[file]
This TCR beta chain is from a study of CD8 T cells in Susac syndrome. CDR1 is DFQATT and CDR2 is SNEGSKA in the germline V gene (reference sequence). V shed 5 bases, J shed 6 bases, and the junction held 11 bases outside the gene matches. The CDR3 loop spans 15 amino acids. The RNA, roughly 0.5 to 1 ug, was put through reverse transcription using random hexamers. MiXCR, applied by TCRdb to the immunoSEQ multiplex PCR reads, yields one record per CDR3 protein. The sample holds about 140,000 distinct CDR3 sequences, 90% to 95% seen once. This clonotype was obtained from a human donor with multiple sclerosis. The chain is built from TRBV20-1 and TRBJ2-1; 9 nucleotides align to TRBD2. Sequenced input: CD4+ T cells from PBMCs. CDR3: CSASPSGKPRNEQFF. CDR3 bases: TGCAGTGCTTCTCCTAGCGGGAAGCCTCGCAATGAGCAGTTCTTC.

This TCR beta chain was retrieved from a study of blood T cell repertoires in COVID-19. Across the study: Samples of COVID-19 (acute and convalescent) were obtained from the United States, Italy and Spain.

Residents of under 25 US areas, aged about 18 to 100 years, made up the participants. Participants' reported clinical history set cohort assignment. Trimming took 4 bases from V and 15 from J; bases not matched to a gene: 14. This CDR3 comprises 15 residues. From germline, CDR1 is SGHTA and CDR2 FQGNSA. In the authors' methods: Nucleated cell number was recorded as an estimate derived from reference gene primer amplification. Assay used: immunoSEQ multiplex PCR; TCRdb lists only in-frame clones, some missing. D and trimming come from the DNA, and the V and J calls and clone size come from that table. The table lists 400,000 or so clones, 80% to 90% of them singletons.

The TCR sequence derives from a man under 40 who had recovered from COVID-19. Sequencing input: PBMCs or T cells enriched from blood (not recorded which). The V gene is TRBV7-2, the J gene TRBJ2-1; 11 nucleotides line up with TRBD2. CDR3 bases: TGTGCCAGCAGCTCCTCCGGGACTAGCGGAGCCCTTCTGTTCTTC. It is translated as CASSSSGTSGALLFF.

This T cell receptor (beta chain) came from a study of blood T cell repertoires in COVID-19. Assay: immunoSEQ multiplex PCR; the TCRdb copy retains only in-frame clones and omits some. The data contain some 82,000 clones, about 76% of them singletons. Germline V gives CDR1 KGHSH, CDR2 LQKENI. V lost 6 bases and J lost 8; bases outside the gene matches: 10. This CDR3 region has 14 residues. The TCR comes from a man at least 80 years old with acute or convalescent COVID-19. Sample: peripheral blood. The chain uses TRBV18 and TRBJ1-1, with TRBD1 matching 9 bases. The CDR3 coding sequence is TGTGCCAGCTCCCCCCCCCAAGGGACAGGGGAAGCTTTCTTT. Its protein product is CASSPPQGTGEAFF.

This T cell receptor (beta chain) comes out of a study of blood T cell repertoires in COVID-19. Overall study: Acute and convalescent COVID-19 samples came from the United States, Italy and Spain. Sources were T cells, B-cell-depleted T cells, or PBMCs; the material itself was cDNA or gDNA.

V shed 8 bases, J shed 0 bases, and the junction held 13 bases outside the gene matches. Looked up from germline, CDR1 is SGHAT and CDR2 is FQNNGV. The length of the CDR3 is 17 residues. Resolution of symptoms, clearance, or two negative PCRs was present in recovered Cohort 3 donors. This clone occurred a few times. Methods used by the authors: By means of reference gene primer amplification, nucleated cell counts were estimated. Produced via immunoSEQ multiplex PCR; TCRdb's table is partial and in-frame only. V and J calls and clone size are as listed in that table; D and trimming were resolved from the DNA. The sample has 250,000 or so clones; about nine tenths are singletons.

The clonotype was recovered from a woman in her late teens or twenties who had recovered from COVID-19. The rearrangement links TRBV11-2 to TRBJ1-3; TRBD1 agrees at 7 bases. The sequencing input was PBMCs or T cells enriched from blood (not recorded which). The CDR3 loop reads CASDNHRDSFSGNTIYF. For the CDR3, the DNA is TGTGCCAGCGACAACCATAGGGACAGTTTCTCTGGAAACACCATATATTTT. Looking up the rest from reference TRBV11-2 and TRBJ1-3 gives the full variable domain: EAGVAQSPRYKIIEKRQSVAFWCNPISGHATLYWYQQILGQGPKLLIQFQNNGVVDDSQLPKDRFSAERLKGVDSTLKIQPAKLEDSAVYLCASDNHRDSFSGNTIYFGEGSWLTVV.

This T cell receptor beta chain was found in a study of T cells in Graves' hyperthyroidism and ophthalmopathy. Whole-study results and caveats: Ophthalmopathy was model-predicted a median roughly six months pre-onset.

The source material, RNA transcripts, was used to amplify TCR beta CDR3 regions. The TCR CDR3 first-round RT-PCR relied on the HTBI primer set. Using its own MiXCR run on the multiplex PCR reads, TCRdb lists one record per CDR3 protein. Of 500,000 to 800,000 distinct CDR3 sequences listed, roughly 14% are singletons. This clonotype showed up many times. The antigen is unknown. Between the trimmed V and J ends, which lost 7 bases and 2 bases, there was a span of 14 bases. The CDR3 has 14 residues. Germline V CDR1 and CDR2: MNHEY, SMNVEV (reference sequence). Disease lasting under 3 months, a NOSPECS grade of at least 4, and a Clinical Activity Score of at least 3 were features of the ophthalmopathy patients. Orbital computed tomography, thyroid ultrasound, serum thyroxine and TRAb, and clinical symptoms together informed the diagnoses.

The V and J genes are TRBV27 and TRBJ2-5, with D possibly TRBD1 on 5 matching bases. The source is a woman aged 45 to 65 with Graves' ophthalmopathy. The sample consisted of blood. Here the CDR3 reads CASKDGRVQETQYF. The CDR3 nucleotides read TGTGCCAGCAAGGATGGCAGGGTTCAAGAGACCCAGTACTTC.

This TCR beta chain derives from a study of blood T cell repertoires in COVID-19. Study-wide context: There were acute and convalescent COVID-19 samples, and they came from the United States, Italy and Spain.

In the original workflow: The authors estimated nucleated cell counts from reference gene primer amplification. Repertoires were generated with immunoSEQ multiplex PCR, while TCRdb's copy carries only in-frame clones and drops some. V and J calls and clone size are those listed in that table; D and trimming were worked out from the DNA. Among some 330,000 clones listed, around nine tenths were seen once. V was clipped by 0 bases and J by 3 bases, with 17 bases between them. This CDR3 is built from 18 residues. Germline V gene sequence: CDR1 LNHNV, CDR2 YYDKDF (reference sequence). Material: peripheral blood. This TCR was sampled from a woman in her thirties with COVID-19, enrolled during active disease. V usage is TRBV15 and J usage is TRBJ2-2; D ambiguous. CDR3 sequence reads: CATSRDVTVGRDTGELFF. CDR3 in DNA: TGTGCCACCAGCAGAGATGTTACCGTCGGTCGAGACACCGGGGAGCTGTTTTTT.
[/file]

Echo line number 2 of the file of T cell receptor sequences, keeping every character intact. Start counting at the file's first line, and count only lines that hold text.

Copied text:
This TCR beta chain was retrieved from a study of blood T cell repertoires in COVID-19. Across the study: Samples of COVID-19 (acute and convalescent) were obtained from the United States, Italy and Spain.